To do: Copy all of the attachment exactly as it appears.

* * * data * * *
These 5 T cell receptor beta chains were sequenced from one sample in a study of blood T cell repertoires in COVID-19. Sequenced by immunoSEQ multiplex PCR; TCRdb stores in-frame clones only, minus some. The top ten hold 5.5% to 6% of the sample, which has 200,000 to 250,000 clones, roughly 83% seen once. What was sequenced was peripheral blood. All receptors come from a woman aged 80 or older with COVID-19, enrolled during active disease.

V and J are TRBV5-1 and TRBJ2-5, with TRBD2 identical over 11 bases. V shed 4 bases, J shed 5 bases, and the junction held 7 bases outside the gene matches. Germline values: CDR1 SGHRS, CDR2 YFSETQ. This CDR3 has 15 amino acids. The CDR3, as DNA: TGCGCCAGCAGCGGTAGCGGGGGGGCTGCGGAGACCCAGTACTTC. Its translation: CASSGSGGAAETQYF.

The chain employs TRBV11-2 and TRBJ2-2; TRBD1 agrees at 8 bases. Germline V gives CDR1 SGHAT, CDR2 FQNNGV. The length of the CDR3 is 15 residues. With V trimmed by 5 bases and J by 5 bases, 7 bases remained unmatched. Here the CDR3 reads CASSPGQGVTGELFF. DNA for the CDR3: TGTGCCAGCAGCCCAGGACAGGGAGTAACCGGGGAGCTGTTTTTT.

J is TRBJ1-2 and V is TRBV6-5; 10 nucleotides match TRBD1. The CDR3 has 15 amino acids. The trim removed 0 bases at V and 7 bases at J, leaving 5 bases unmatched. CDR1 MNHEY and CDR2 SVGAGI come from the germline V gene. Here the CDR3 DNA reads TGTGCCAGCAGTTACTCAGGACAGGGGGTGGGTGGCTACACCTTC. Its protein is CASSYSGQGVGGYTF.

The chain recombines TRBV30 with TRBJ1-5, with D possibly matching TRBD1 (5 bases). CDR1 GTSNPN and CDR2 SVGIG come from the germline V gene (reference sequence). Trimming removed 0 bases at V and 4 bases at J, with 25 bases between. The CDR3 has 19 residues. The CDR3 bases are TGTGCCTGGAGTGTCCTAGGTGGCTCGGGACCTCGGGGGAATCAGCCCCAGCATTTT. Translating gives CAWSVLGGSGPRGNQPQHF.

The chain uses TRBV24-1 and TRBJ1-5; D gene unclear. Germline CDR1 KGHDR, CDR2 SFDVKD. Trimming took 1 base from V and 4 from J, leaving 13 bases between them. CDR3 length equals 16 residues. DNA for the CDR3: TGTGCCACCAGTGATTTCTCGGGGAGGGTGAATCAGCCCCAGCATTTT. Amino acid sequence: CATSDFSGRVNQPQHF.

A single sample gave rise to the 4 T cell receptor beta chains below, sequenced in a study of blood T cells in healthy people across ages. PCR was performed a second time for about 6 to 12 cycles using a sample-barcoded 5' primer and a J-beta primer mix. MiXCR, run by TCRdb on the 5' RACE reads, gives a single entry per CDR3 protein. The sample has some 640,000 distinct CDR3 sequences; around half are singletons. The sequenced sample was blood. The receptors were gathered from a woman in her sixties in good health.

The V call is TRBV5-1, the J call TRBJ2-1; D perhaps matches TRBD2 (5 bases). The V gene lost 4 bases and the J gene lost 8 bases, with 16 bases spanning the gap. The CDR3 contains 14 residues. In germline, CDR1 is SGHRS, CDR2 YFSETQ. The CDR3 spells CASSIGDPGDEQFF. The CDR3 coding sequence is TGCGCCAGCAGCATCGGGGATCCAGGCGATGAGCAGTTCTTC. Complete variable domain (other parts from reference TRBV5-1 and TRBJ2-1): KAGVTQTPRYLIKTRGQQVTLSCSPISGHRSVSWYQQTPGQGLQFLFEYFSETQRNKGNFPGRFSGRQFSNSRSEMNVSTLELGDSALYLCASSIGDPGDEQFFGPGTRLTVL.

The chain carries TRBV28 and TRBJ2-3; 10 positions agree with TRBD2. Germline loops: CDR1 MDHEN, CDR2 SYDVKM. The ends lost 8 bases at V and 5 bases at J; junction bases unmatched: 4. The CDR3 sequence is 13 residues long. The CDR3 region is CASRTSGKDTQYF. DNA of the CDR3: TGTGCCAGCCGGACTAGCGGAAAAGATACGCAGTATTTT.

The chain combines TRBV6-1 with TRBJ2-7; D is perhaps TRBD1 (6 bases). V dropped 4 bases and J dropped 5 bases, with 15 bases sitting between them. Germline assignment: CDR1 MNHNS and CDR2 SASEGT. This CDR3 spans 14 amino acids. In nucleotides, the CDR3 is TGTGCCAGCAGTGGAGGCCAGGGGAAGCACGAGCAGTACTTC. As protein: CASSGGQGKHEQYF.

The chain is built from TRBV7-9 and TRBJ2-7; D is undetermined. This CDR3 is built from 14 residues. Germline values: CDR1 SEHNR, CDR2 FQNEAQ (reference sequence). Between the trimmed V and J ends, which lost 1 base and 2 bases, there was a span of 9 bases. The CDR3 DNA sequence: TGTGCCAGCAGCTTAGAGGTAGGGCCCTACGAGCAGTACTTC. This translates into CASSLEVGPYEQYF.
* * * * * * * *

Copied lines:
These 5 T cell receptor beta chains were sequenced from one sample in a study of blood T cell repertoires in COVID-19. Sequenced by immunoSEQ multiplex PCR; TCRdb stores in-frame clones only, minus some. The top ten hold 5.5% to 6% of the sample, which has 200,000 to 250,000 clones, roughly 83% seen once. What was sequenced was peripheral blood. All receptors come from a woman aged 80 or older with COVID-19, enrolled during active disease.

V and J are TRBV5-1 and TRBJ2-5, with TRBD2 identical over 11 bases. V shed 4 bases, J shed 5 bases, and the junction held 7 bases outside the gene matches. Germline values: CDR1 SGHRS, CDR2 YFSETQ. This CDR3 has 15 amino acids. The CDR3, as DNA: TGCGCCAGCAGCGGTAGCGGGGGGGCTGCGGAGACCCAGTACTTC. Its translation: CASSGSGGAAETQYF.

The chain employs TRBV11-2 and TRBJ2-2; TRBD1 agrees at 8 bases. Germline V gives CDR1 SGHAT, CDR2 FQNNGV. The length of the CDR3 is 15 residues. With V trimmed by 5 bases and J by 5 bases, 7 bases remained unmatched. Here the CDR3 reads CASSPGQGVTGELFF. DNA for the CDR3: TGTGCCAGCAGCCCAGGACAGGGAGTAACCGGGGAGCTGTTTTTT.

J is TRBJ1-2 and V is TRBV6-5; 10 nucleotides match TRBD1. The CDR3 has 15 amino acids. The trim removed 0 bases at V and 7 bases at J, leaving 5 bases unmatched. CDR1 MNHEY and CDR2 SVGAGI come from the germline V gene. Here the CDR3 DNA reads TGTGCCAGCAGTTACTCAGGACAGGGGGTGGGTGGCTACACCTTC. Its protein is CASSYSGQGVGGYTF.

The chain recombines TRBV30 with TRBJ1-5, with D possibly matching TRBD1 (5 bases). CDR1 GTSNPN and CDR2 SVGIG come from the germline V gene (reference sequence). Trimming removed 0 bases at V and 4 bases at J, with 25 bases between. The CDR3 has 19 residues. The CDR3 bases are TGTGCCTGGAGTGTCCTAGGTGGCTCGGGACCTCGGGGGAATCAGCCCCAGCATTTT. Translating gives CAWSVLGGSGPRGNQPQHF.

The chain uses TRBV24-1 and TRBJ1-5; D gene unclear. Germline CDR1 KGHDR, CDR2 SFDVKD. Trimming took 1 base from V and 4 from J, leaving 13 bases between them. CDR3 length equals 16 residues. DNA for the CDR3: TGTGCCACCAGTGATTTCTCGGGGAGGGTGAATCAGCCCCAGCATTTT. Amino acid sequence: CATSDFSGRVNQPQHF.

A single sample gave rise to the 4 T cell receptor beta chains below, sequenced in a study of blood T cells in healthy people across ages. PCR was performed a second time for about 6 to 12 cycles using a sample-barcoded 5' primer and a J-beta primer mix. MiXCR, run by TCRdb on the 5' RACE reads, gives a single entry per CDR3 protein. The sample has some 640,000 distinct CDR3 sequences; around half are singletons. The sequenced sample was blood. The receptors were gathered from a woman in her sixties in good health.

The V call is TRBV5-1, the J call TRBJ2-1; D perhaps matches TRBD2 (5 bases). The V gene lost 4 bases and the J gene lost 8 bases, with 16 bases spanning the gap. The CDR3 contains 14 residues. In germline, CDR1 is SGHRS, CDR2 YFSETQ. The CDR3 spells CASSIGDPGDEQFF. The CDR3 coding sequence is TGCGCCAGCAGCATCGGGGATCCAGGCGATGAGCAGTTCTTC. Complete variable domain (other parts from reference TRBV5-1 and TRBJ2-1): KAGVTQTPRYLIKTRGQQVTLSCSPISGHRSVSWYQQTPGQGLQFLFEYFSETQRNKGNFPGRFSGRQFSNSRSEMNVSTLELGDSALYLCASSIGDPGDEQFFGPGTRLTVL.

The chain carries TRBV28 and TRBJ2-3; 10 positions agree with TRBD2. Germline loops: CDR1 MDHEN, CDR2 SYDVKM. The ends lost 8 bases at V and 5 bases at J; junction bases unmatched: 4. The CDR3 sequence is 13 residues long. The CDR3 region is CASRTSGKDTQYF. DNA of the CDR3: TGTGCCAGCCGGACTAGCGGAAAAGATACGCAGTATTTT.

The chain combines TRBV6-1 with TRBJ2-7; D is perhaps TRBD1 (6 bases). V dropped 4 bases and J dropped 5 bases, with 15 bases sitting between them. Germline assignment: CDR1 MNHNS and CDR2 SASEGT. This CDR3 spans 14 amino acids. In nucleotides, the CDR3 is TGTGCCAGCAGTGGAGGCCAGGGGAAGCACGAGCAGTACTTC. As protein: CASSGGQGKHEQYF.

The chain is built from TRBV7-9 and TRBJ2-7; D is undetermined. This CDR3 is built from 14 residues. Germline values: CDR1 SEHNR, CDR2 FQNEAQ (reference sequence). Between the trimmed V and J ends, which lost 1 base and 2 bases, there was a span of 9 bases. The CDR3 DNA sequence: TGTGCCAGCAGCTTAGAGGTAGGGCCCTACGAGCAGTACTTC. This translates into CASSLEVGPYEQYF.